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Peerless Cavendish times it right again in Giro

Omega Pharma Quick Step cycling team rider Mark Cavendish of United Kingdom rides during the team's official presentation in Gent January 15
Omega Pharma Quick Step cycling team rider Mark Cavendish of United Kingdom rides during the team's official presentation in Gent January 15

By Alasdair Fotheringham

MARGHERITA DI SOVOIA, Italy (Reuters) - Britain's Mark Cavendish captured his 99th professional win on Thursday in the Giro d'Italia with a faultlessly executed bunch sprint victory ahead of Italy's Elia Viviani and Australian Matthew Goss.

Home rider Luca Paolini, who rides for the Katusha team, retained his 17-second overall lead over Colombian Rigoberto Uran.

Cavendish clinched his second stage win of the 2013 race, his 12th Giro stage win of his career and 38th victory in a Grand Tour.

Asked if he now considered himself the greatest sprinter of all time, Cavendish shrugged his shoulders and told reporters: "I just want to go on winning races.

"It's not about numbers or whatever. When I stop we'll see what happens after that."

Cavendish praised his Omega Pharma-Quick Step team for "pedaling to support me until their legs fell off, they were superb."

As for the last team mate to guide him in the closing meters, Belgian Geert Steegmans, Cavendish added: "he's probably one of the best lead-out men there's ever been.

"Everything went 100 percent perfect, I've won two stages in two bunch sprints, it's all going to plan."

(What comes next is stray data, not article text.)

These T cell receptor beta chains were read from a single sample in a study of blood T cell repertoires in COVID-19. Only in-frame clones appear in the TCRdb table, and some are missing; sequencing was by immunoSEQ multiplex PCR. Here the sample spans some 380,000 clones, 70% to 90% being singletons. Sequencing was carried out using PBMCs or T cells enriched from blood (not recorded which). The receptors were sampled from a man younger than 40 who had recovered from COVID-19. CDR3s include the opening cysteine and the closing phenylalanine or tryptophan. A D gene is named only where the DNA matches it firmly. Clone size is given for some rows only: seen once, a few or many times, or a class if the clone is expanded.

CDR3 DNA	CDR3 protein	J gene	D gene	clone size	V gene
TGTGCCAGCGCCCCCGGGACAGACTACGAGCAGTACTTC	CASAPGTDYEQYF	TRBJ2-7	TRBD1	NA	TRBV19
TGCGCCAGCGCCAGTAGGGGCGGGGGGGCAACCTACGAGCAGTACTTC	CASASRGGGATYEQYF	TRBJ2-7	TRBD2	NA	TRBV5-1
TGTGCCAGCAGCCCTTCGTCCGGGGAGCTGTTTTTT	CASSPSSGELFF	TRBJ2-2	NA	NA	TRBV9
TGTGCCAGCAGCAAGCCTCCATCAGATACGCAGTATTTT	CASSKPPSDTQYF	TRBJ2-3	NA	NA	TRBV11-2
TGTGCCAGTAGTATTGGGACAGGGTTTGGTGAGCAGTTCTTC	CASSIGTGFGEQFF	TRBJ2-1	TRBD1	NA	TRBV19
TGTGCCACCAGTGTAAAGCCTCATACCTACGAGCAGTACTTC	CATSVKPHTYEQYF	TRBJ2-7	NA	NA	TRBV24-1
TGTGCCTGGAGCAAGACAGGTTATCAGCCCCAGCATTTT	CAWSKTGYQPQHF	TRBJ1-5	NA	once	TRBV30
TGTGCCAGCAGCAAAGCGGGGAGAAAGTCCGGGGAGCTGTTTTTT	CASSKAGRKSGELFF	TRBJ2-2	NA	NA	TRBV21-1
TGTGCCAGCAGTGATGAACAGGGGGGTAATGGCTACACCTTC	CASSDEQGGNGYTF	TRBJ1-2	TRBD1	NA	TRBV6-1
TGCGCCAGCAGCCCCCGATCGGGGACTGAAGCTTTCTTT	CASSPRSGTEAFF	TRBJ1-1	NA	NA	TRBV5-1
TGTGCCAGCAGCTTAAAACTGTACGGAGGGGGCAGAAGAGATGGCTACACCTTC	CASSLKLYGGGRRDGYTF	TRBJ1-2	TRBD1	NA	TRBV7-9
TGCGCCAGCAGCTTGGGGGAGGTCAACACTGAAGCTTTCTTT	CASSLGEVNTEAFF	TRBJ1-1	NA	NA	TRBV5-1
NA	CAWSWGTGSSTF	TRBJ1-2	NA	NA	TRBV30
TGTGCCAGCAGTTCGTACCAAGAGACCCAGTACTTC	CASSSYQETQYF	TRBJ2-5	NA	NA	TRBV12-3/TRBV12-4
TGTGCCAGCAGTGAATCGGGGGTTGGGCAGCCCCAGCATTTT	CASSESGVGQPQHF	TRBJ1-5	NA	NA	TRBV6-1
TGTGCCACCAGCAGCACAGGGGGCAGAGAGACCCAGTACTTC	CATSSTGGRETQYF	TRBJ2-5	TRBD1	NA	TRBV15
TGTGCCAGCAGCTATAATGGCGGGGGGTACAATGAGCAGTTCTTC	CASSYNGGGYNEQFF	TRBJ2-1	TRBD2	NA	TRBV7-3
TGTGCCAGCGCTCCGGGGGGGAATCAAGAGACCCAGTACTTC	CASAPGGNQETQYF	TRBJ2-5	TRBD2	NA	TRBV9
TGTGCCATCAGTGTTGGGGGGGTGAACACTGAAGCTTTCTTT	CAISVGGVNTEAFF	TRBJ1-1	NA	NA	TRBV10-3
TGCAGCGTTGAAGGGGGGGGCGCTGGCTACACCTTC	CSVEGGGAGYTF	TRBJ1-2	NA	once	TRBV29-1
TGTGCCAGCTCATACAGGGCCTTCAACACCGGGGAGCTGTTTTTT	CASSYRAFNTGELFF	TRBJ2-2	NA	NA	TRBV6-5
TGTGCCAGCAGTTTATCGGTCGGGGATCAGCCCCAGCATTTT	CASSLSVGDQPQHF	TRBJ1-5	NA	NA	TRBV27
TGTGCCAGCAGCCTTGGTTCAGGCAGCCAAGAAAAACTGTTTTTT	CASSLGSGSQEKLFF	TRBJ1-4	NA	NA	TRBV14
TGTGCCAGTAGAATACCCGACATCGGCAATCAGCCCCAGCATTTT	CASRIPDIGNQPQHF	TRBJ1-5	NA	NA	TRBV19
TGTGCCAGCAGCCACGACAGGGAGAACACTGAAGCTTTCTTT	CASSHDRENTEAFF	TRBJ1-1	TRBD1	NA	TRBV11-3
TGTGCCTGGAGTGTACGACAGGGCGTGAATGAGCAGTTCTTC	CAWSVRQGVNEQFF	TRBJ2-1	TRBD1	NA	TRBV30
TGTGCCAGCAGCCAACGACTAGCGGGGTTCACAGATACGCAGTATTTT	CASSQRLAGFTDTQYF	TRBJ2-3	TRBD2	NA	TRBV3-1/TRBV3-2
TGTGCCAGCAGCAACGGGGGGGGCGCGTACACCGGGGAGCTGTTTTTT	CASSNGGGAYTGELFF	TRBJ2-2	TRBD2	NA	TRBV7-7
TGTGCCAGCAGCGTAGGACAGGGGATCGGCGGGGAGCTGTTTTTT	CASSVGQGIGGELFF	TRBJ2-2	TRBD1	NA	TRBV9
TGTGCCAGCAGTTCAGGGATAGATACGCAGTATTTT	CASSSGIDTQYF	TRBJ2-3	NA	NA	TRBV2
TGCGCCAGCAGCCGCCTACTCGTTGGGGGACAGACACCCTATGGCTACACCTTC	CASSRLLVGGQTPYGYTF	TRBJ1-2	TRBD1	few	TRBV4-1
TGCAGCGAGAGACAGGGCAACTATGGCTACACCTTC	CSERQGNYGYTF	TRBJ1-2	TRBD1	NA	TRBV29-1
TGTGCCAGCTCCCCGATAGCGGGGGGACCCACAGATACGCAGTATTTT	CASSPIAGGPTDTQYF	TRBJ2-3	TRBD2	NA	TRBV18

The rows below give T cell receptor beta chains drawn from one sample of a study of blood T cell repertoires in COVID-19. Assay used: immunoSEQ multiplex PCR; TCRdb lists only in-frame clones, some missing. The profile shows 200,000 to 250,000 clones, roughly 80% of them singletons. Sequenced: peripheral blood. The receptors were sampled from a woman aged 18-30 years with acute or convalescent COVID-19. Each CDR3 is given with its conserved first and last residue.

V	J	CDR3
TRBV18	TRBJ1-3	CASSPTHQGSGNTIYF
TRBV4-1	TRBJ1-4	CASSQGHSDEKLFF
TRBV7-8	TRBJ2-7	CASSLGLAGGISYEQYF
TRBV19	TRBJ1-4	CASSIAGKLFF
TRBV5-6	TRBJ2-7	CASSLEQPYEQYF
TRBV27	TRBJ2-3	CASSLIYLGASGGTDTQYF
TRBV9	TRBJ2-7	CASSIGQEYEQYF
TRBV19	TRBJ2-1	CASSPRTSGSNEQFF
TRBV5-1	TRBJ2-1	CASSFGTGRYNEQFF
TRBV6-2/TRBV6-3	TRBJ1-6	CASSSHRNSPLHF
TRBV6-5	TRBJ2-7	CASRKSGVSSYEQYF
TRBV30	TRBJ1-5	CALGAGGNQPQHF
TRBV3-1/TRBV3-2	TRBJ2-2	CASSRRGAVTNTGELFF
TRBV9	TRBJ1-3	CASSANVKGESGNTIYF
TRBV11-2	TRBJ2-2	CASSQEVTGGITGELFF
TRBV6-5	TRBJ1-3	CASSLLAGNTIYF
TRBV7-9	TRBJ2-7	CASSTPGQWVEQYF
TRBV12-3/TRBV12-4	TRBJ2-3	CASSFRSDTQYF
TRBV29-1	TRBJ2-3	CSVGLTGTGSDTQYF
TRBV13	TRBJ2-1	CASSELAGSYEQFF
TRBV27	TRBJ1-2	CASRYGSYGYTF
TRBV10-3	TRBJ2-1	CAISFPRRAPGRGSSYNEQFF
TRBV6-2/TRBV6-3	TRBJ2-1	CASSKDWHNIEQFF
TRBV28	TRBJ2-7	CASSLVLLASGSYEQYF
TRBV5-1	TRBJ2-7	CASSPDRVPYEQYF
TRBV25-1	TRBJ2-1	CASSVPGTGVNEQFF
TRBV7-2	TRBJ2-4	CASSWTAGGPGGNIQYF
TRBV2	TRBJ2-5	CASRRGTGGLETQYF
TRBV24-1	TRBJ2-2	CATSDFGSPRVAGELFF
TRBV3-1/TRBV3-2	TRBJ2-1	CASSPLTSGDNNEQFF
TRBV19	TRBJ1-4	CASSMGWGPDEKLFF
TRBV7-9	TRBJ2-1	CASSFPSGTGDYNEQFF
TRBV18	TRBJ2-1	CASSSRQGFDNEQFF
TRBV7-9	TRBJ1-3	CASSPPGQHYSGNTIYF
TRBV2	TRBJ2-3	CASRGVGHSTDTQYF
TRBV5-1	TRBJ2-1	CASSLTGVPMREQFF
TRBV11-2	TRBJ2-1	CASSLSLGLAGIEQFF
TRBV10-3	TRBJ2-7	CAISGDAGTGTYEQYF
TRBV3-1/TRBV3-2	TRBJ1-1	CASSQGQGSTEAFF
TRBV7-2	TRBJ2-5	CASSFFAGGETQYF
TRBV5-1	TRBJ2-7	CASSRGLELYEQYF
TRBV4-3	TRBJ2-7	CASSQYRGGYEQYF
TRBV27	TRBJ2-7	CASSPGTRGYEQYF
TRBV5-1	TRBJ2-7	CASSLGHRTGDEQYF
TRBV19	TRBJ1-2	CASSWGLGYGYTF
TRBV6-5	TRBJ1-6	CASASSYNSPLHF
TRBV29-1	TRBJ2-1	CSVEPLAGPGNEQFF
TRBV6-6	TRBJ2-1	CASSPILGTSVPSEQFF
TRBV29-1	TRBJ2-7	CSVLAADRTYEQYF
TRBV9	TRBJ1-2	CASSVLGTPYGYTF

Cavendish's fellow Briton, Bradley Wiggins, had a comparatively fraught day after he was blocked behind a mass crash with 32 kilometers to go.

Already delayed by a bike change, Wiggins and four Sky team-mates had to chase hard to regain contact with the peloton, which notably eased its speed in order to wait for the British contender.

Wiggins, in sixth place, remains 34 seconds behind Paolini.

"Nobody went full gas," said Cavendish, who was in the front group.

"I'm going to stick my neck out for all the teams, there was talk about carrying on riding, but in fact we all waited.

"If I'd have crashed, they might not have, I lost the lead in this race in 2009 for that reason. But this time, we waited."

On the second anniversary of the death of Wouter Weylandt, the Belgian rider who was killed in a downhill crash in the 2011 Giro, Cavendish held up Weylandt's race number on the podium in his honor.

"It's a very hard day for us, he's always in our thoughts," Cavendish said.

After Thursday's flat dash up Italy's eastern coastline, Friday sees the main contenders battle their way through almost 4,500 meters of vertical climbing on a stage running through the Abruzzo hills.

(Editing by Justin Palmer)

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